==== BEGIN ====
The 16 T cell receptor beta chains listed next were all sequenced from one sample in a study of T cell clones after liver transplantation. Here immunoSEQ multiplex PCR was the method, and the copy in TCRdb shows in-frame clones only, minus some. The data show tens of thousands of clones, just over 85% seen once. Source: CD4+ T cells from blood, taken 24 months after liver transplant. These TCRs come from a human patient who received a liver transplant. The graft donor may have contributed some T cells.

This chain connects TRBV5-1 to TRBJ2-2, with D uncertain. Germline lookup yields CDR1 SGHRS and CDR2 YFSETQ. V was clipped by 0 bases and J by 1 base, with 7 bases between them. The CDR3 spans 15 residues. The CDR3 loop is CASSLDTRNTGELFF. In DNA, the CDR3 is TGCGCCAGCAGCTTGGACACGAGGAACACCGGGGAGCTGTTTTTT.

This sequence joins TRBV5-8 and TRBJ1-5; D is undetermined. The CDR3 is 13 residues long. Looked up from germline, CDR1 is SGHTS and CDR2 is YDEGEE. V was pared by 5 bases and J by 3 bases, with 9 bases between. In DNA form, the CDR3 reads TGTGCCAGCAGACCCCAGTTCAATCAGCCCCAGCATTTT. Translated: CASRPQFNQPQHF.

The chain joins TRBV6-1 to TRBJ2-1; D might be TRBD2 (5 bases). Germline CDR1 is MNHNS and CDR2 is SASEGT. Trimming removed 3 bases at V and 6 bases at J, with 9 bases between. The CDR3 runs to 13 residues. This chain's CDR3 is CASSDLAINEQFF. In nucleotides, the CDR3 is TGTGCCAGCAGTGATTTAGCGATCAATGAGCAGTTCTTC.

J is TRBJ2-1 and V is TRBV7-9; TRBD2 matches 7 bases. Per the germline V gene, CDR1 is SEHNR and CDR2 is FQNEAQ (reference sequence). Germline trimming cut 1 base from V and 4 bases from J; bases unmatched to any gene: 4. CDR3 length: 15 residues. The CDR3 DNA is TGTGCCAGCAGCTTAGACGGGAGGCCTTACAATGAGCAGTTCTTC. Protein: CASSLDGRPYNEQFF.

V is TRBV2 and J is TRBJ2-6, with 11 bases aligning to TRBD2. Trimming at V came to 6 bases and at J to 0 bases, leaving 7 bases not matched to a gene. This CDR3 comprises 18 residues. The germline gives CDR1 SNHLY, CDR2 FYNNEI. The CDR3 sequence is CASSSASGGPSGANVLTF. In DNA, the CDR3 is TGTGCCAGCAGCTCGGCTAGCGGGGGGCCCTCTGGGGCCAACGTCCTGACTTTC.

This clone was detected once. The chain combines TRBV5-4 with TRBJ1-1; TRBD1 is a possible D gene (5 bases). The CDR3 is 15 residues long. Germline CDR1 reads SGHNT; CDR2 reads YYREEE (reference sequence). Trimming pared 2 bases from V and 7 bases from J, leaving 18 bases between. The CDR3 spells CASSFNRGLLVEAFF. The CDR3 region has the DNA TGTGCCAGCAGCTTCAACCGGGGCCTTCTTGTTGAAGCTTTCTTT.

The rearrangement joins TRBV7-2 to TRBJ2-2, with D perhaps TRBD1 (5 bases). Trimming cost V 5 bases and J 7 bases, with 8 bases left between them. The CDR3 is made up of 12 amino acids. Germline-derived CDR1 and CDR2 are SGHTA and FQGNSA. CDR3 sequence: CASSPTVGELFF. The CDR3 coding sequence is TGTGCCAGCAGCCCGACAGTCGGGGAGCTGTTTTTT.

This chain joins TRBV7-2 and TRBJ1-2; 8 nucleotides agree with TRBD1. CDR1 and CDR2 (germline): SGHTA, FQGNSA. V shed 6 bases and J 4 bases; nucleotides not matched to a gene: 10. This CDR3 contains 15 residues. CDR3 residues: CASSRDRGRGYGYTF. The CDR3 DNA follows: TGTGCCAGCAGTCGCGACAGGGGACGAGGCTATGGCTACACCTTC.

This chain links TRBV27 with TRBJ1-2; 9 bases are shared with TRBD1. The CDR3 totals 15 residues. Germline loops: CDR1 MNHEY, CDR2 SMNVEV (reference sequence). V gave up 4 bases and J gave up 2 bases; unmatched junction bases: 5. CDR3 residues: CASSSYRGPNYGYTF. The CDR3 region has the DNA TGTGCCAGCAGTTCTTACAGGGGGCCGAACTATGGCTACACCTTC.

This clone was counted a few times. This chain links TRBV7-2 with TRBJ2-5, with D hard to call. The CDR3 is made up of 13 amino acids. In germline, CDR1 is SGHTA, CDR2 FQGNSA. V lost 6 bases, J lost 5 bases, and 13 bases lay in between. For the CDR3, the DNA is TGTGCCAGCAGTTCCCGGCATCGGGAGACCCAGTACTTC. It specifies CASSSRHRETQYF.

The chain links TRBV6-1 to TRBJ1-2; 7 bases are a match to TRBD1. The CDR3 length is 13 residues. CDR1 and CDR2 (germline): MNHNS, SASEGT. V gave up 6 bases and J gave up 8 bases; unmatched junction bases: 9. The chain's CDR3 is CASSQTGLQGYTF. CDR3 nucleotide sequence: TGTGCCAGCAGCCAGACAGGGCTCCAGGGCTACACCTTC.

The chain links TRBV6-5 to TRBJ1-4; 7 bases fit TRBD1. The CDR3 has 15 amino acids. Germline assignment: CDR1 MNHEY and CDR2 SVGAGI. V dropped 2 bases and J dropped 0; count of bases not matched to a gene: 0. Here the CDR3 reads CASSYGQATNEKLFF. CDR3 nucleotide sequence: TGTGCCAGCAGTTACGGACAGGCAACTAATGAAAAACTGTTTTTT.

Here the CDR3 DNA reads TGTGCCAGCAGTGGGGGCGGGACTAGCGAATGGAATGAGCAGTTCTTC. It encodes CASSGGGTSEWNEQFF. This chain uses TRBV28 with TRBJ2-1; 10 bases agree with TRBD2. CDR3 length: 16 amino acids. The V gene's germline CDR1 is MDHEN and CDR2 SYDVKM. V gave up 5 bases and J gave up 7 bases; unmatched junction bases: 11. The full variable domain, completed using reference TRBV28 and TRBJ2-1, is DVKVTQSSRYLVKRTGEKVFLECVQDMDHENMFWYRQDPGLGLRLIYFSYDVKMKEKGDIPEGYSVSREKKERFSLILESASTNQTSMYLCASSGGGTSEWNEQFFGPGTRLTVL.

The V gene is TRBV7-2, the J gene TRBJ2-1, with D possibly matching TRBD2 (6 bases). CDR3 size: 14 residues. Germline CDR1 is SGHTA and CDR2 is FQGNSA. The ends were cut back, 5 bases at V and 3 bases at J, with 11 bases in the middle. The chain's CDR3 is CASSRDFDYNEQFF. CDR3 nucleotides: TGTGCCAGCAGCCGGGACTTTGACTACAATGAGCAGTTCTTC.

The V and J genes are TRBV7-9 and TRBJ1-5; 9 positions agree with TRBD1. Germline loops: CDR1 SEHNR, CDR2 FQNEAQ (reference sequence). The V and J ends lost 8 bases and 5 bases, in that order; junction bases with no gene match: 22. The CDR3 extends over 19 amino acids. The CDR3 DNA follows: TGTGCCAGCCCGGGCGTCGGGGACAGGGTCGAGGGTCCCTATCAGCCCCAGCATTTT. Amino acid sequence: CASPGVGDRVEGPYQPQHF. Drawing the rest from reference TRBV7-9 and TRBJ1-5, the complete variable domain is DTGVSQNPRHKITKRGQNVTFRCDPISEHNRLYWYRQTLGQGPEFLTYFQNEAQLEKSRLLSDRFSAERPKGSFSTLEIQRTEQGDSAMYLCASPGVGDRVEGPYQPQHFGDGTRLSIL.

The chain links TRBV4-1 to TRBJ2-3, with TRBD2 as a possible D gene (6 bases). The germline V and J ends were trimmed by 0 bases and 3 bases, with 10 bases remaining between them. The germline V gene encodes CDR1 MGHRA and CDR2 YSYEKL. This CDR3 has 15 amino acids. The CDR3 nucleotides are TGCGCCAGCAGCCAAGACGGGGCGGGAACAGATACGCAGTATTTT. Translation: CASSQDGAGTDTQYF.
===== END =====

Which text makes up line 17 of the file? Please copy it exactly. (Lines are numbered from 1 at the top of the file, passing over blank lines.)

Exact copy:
The chain links TRBV4-1 to TRBJ2-3, with TRBD2 as a possible D gene (6 bases). The germline V and J ends were trimmed by 0 bases and 3 bases, with 10 bases remaining between them. The germline V gene encodes CDR1 MGHRA and CDR2 YSYEKL. This CDR3 has 15 amino acids. The CDR3 nucleotides are TGCGCCAGCAGCCAAGACGGGGCGGGAACAGATACGCAGTATTTT. Translation: CASSQDGAGTDTQYF.